In those days I was completely ignorant of its content. I didn’t know Hezekiah from Timothy, Caleb from Philemon, 1 Chronicles from 1 Corinthians. But I took their advice and I read. Voraciously, I read.
And I was astounded by the things I was learning.
Several days later I met another sailor from my unit a few doors down the hall from my barracks room. A confirmed atheist, he made no effort to hide his disgust for the Bible I was growing to love. At every opportunity he challenged my new faith, while I, undaunted, tried to persuade him toward Christ.
One afternoon as I walked by his barracks room I noticed his door was wide open. He sat at his desk, a Bible open before him, as he scribbled in a note book. Delighted, I thought maybe he’s beginning to search for God.
I knocked on the door and smiled. “I see you’re studying the Bible.”

He turned in his chair to face me. “Yeah,” he scowled. “I’m studying it so I can prove it wrong.”
Forty-five years later, I still think of that poor, deluded young man. The Bible he was trying to disprove has sent some of the greatest scientific and philosophical minds in history to their knees in worship of the God of that Bible: Thomas Aquinas, Augustine of Hippo, St. Jerome, Justin Martyr, Sir Francis Bacon, Johannes Kepler, Rene Descartes, Blaise Pascal, Sir Isaac Newton, CK Chesterton, CS Lewis, William Buckley . . . . The list grows with each passing year.
Somewhere around 2017 as I researched for this essay, I discovered that more than 65% of Nobel Prize Laureates from 1901 to 2000 identified themselves as Christians. Furthermore, Christians have won a total of 78% of all the Nobel Prizes in Peace, 72% in Chemistry, 65% in Physics, 62% in Medicine, and 54% in Economics.

The Bible he was trying to disprove has survived the contemptuous scorn and calumny of such world-renowned anti-God philosophers as Voltaire, Jean-Paul Sarte, and Friedrich Nietzsche. It has withstood the onslaught of the world’s worst political despots from Nero to Hitler to Stalin to Mao Zedong. And it remains an unshakeable mountain of granite while the bones of atheistic scientific geniuses such as J. Robert Oppenheimer, Carl Sagan, Ivan Pavlov and Linus Pauling slowly turn to dust.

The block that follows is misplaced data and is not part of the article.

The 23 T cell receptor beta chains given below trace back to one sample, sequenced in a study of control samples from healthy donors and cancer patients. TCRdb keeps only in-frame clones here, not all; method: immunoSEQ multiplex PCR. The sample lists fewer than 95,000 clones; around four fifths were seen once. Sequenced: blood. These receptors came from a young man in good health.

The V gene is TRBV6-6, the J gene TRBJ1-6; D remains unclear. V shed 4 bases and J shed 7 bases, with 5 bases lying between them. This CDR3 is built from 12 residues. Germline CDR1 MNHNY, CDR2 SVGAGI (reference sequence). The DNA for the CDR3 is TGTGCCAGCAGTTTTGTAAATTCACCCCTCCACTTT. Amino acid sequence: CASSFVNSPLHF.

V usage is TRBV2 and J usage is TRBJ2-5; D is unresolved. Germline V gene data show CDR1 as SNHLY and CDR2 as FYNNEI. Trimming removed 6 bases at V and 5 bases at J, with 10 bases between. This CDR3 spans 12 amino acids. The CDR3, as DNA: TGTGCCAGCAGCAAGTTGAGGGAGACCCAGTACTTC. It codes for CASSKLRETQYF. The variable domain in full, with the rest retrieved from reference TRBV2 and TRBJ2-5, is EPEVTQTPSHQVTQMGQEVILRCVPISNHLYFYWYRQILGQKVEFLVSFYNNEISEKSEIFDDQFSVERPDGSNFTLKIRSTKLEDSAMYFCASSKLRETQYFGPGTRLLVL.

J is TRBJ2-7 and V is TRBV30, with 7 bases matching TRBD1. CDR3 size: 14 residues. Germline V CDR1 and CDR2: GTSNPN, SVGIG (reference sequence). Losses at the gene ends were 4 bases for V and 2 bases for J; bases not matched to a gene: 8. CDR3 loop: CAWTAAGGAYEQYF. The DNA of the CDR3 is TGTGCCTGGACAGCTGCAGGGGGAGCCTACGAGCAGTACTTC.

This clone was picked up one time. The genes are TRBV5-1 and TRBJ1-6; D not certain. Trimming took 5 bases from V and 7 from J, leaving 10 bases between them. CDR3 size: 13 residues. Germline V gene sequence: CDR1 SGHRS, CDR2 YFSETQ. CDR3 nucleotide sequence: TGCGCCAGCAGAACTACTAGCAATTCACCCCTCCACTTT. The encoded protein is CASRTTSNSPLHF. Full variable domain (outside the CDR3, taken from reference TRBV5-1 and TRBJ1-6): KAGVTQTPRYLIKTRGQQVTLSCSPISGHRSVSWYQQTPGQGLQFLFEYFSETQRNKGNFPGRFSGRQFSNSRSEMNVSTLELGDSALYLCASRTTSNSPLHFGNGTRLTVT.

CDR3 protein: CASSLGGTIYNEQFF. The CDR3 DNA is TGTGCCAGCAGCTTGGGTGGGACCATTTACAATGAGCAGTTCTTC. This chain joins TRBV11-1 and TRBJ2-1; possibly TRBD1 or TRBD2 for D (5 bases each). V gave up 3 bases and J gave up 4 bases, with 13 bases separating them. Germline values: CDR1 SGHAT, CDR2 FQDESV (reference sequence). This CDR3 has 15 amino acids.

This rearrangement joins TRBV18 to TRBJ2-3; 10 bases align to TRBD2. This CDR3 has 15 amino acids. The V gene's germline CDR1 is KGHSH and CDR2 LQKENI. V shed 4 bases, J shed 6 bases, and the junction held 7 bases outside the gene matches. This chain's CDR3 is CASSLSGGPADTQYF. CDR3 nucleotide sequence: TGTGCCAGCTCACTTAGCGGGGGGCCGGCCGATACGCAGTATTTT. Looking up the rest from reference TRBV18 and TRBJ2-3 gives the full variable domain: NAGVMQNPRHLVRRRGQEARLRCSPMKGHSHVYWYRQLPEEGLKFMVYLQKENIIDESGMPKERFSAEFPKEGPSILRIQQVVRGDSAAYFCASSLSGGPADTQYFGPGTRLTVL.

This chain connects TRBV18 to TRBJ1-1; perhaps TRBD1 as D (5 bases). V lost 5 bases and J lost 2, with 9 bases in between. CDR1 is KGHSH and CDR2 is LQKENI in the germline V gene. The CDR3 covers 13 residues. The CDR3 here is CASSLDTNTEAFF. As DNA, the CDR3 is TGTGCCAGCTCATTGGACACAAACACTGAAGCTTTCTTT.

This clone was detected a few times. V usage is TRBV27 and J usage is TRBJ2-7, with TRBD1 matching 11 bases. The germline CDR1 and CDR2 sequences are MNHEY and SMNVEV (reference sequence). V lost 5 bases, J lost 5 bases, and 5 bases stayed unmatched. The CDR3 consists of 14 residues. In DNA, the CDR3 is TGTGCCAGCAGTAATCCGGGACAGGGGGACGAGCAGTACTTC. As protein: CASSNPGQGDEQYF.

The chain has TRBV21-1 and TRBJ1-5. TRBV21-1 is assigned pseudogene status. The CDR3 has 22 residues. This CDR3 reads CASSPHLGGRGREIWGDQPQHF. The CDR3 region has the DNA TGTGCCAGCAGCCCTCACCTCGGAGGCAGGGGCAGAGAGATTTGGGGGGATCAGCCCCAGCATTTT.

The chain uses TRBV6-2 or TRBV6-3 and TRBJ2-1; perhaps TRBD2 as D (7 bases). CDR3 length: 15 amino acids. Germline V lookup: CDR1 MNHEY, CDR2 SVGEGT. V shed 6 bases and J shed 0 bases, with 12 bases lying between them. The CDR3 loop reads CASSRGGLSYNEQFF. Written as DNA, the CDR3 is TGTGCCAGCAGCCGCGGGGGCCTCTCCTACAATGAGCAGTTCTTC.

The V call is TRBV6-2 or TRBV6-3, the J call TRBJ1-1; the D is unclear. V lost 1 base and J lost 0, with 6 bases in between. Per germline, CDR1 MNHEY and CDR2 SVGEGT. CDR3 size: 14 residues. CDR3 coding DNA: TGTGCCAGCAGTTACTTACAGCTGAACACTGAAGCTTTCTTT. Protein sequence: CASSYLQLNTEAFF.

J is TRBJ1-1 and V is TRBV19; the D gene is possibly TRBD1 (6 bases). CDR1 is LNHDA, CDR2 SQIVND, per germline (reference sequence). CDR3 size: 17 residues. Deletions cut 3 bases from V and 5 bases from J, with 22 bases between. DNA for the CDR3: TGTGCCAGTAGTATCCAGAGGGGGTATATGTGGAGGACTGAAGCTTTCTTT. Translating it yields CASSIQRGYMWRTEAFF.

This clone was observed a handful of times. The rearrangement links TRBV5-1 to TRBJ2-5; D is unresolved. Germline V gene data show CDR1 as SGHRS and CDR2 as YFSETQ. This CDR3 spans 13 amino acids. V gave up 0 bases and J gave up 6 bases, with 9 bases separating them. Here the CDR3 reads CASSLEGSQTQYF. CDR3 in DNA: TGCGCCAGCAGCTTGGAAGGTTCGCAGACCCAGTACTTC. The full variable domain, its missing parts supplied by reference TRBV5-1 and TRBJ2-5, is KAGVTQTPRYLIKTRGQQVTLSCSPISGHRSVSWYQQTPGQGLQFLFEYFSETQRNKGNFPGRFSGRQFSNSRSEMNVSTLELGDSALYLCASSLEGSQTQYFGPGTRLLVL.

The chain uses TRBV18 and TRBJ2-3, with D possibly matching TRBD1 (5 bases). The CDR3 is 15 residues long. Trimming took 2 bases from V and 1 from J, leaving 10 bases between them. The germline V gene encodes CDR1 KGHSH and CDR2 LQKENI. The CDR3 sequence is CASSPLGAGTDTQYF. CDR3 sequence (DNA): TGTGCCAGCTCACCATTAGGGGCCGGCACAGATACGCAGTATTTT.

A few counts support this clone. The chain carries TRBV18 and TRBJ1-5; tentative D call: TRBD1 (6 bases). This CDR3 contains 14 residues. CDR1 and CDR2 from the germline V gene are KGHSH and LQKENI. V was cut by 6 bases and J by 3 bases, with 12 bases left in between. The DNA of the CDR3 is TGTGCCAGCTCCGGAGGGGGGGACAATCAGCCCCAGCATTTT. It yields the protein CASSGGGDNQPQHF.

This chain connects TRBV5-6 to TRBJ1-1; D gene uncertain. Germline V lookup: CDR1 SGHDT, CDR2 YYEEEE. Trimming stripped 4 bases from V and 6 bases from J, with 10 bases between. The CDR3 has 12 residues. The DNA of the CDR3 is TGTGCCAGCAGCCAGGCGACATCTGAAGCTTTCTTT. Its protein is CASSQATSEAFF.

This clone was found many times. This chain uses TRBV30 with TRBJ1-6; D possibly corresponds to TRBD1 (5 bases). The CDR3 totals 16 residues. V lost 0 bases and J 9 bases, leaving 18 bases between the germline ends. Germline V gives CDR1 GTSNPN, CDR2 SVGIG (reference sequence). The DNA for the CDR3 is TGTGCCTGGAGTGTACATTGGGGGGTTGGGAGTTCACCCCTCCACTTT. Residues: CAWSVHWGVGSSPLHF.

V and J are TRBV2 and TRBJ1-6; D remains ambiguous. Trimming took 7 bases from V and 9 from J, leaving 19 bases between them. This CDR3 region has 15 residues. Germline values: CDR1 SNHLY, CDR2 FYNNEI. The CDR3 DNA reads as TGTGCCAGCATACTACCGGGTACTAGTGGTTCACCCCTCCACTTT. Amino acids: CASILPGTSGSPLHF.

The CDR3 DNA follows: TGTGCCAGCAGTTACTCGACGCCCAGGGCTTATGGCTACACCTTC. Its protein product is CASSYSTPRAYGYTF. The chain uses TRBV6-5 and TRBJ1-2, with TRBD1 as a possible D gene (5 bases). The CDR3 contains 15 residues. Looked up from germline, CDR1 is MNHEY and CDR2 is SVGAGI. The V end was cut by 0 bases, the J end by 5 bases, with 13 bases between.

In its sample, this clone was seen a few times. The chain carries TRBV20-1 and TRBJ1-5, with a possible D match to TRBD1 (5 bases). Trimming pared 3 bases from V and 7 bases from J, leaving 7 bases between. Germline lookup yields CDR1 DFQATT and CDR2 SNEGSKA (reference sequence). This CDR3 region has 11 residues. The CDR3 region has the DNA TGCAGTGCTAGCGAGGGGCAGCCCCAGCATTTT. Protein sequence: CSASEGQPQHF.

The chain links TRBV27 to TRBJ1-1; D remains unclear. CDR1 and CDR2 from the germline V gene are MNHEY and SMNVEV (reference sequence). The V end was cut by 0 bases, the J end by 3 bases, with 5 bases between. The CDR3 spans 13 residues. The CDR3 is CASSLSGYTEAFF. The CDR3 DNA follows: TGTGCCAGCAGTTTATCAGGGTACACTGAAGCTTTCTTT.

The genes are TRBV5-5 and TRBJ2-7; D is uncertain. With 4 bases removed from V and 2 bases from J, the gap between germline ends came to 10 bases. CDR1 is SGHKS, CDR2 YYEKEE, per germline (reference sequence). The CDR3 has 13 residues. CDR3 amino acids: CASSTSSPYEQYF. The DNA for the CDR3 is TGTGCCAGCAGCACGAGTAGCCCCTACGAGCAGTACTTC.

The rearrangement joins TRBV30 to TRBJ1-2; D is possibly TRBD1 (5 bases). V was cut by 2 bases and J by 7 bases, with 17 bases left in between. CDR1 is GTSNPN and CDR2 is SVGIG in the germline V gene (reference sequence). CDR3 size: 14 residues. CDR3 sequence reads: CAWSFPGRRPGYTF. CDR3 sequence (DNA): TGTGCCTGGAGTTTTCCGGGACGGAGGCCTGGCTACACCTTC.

During the past two thousand years the Scriptures have been burned, maligned, spat on, ripped apart, and covered with the blood of men and women who clutched it to their breasts as they died by sword, axes, clubs, and bullets.
I have learned over the last forty-five years many great truths from that book, and about that book. One of which is this: Sin will keep you from the Bible, or the Bible will keep you from sin.
I am now 68 years old. The last 45 years have passed in what seems like just a few weeks. Only God – and perhaps my wife of nearly 43 years – only they know how often during the last four decades of my life the Bible has given me comfort in my deepest despair, hope when I had none left, direction when I was desperately lost, light when I wandered in total darkness, courage when all my courage had failed.
And in this I am not alone. For millennia the Scriptures have been meeting the most desperate needs and restless longing of men and women who are honest enough with themselves to admit to themselves one crucial truth: They need God.
You. Me. Everyone.
We all need Him.